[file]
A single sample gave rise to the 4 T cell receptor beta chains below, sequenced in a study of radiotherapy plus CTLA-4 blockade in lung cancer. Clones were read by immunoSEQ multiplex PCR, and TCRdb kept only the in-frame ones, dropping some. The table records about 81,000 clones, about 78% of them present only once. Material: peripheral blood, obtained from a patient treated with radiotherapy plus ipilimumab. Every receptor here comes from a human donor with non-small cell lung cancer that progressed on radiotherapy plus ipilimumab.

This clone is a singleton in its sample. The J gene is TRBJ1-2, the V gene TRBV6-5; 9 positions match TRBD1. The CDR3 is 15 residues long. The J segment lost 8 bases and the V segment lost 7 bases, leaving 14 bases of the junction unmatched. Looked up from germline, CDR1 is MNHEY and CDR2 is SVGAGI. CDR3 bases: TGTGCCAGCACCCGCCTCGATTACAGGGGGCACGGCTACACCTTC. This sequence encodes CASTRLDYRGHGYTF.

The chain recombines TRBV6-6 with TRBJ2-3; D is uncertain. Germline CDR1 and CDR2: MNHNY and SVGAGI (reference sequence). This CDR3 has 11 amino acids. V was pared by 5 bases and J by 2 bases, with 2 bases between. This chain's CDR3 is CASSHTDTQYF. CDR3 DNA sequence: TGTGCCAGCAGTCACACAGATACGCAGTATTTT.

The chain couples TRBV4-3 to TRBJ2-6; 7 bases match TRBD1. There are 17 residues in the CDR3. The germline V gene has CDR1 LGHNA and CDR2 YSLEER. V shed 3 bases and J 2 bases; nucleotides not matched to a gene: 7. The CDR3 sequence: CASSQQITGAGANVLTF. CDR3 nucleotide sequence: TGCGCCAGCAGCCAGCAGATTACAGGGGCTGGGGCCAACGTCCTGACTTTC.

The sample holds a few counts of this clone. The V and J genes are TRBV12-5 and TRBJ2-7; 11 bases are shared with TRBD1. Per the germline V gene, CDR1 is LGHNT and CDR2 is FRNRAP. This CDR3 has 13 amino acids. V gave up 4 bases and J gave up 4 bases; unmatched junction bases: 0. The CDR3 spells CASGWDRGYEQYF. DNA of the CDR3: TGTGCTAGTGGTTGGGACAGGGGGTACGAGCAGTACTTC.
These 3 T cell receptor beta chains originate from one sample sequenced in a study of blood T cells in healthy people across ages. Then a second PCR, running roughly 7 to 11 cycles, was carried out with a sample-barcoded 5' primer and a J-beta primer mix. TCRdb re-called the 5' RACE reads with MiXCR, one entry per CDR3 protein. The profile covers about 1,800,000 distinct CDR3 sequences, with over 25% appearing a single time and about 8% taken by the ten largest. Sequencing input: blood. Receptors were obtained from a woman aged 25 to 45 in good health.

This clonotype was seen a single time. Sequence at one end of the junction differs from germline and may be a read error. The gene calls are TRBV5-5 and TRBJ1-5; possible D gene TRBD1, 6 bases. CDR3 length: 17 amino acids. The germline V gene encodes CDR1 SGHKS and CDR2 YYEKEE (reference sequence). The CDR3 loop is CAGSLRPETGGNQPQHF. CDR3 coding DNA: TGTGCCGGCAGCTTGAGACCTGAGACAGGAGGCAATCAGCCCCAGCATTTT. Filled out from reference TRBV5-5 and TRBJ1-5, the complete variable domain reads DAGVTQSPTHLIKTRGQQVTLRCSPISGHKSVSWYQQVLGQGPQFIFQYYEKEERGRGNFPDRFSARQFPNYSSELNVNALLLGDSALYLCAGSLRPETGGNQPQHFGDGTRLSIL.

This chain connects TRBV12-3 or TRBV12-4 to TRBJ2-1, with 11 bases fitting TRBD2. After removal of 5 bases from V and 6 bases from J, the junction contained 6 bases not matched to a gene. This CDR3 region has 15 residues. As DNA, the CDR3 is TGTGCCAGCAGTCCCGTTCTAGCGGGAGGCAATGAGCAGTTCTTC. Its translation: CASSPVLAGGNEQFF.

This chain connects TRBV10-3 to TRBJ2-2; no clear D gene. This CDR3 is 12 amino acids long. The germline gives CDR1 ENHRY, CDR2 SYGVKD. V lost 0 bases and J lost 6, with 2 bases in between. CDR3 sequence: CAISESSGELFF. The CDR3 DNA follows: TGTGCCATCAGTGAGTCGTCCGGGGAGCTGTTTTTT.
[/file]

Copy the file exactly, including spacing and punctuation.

A single sample gave rise to the 4 T cell receptor beta chains below, sequenced in a study of radiotherapy plus CTLA-4 blockade in lung cancer. Clones were read by immunoSEQ multiplex PCR, and TCRdb kept only the in-frame ones, dropping some. The table records about 81,000 clones, about 78% of them present only once. Material: peripheral blood, obtained from a patient treated with radiotherapy plus ipilimumab. Every receptor here comes from a human donor with non-small cell lung cancer that progressed on radiotherapy plus ipilimumab.

This clone is a singleton in its sample. The J gene is TRBJ1-2, the V gene TRBV6-5; 9 positions match TRBD1. The CDR3 is 15 residues long. The J segment lost 8 bases and the V segment lost 7 bases, leaving 14 bases of the junction unmatched. Looked up from germline, CDR1 is MNHEY and CDR2 is SVGAGI. CDR3 bases: TGTGCCAGCACCCGCCTCGATTACAGGGGGCACGGCTACACCTTC. This sequence encodes CASTRLDYRGHGYTF.

The chain recombines TRBV6-6 with TRBJ2-3; D is uncertain. Germline CDR1 and CDR2: MNHNY and SVGAGI (reference sequence). This CDR3 has 11 amino acids. V was pared by 5 bases and J by 2 bases, with 2 bases between. This chain's CDR3 is CASSHTDTQYF. CDR3 DNA sequence: TGTGCCAGCAGTCACACAGATACGCAGTATTTT.

The chain couples TRBV4-3 to TRBJ2-6; 7 bases match TRBD1. There are 17 residues in the CDR3. The germline V gene has CDR1 LGHNA and CDR2 YSLEER. V shed 3 bases and J 2 bases; nucleotides not matched to a gene: 7. The CDR3 sequence: CASSQQITGAGANVLTF. CDR3 nucleotide sequence: TGCGCCAGCAGCCAGCAGATTACAGGGGCTGGGGCCAACGTCCTGACTTTC.

The sample holds a few counts of this clone. The V and J genes are TRBV12-5 and TRBJ2-7; 11 bases are shared with TRBD1. Per the germline V gene, CDR1 is LGHNT and CDR2 is FRNRAP. This CDR3 has 13 amino acids. V gave up 4 bases and J gave up 4 bases; unmatched junction bases: 0. The CDR3 spells CASGWDRGYEQYF. DNA of the CDR3: TGTGCTAGTGGTTGGGACAGGGGGTACGAGCAGTACTTC.
These 3 T cell receptor beta chains originate from one sample sequenced in a study of blood T cells in healthy people across ages. Then a second PCR, running roughly 7 to 11 cycles, was carried out with a sample-barcoded 5' primer and a J-beta primer mix. TCRdb re-called the 5' RACE reads with MiXCR, one entry per CDR3 protein. The profile covers about 1,800,000 distinct CDR3 sequences, with over 25% appearing a single time and about 8% taken by the ten largest. Sequencing input: blood. Receptors were obtained from a woman aged 25 to 45 in good health.

This clonotype was seen a single time. Sequence at one end of the junction differs from germline and may be a read error. The gene calls are TRBV5-5 and TRBJ1-5; possible D gene TRBD1, 6 bases. CDR3 length: 17 amino acids. The germline V gene encodes CDR1 SGHKS and CDR2 YYEKEE (reference sequence). The CDR3 loop is CAGSLRPETGGNQPQHF. CDR3 coding DNA: TGTGCCGGCAGCTTGAGACCTGAGACAGGAGGCAATCAGCCCCAGCATTTT. Filled out from reference TRBV5-5 and TRBJ1-5, the complete variable domain reads DAGVTQSPTHLIKTRGQQVTLRCSPISGHKSVSWYQQVLGQGPQFIFQYYEKEERGRGNFPDRFSARQFPNYSSELNVNALLLGDSALYLCAGSLRPETGGNQPQHFGDGTRLSIL.

This chain connects TRBV12-3 or TRBV12-4 to TRBJ2-1, with 11 bases fitting TRBD2. After removal of 5 bases from V and 6 bases from J, the junction contained 6 bases not matched to a gene. This CDR3 region has 15 residues. As DNA, the CDR3 is TGTGCCAGCAGTCCCGTTCTAGCGGGAGGCAATGAGCAGTTCTTC. Its translation: CASSPVLAGGNEQFF.

This chain connects TRBV10-3 to TRBJ2-2; no clear D gene. This CDR3 is 12 amino acids long. The germline gives CDR1 ENHRY, CDR2 SYGVKD. V lost 0 bases and J lost 6, with 2 bases in between. CDR3 sequence: CAISESSGELFF. The CDR3 DNA follows: TGTGCCATCAGTGAGTCGTCCGGGGAGCTGTTTTTT.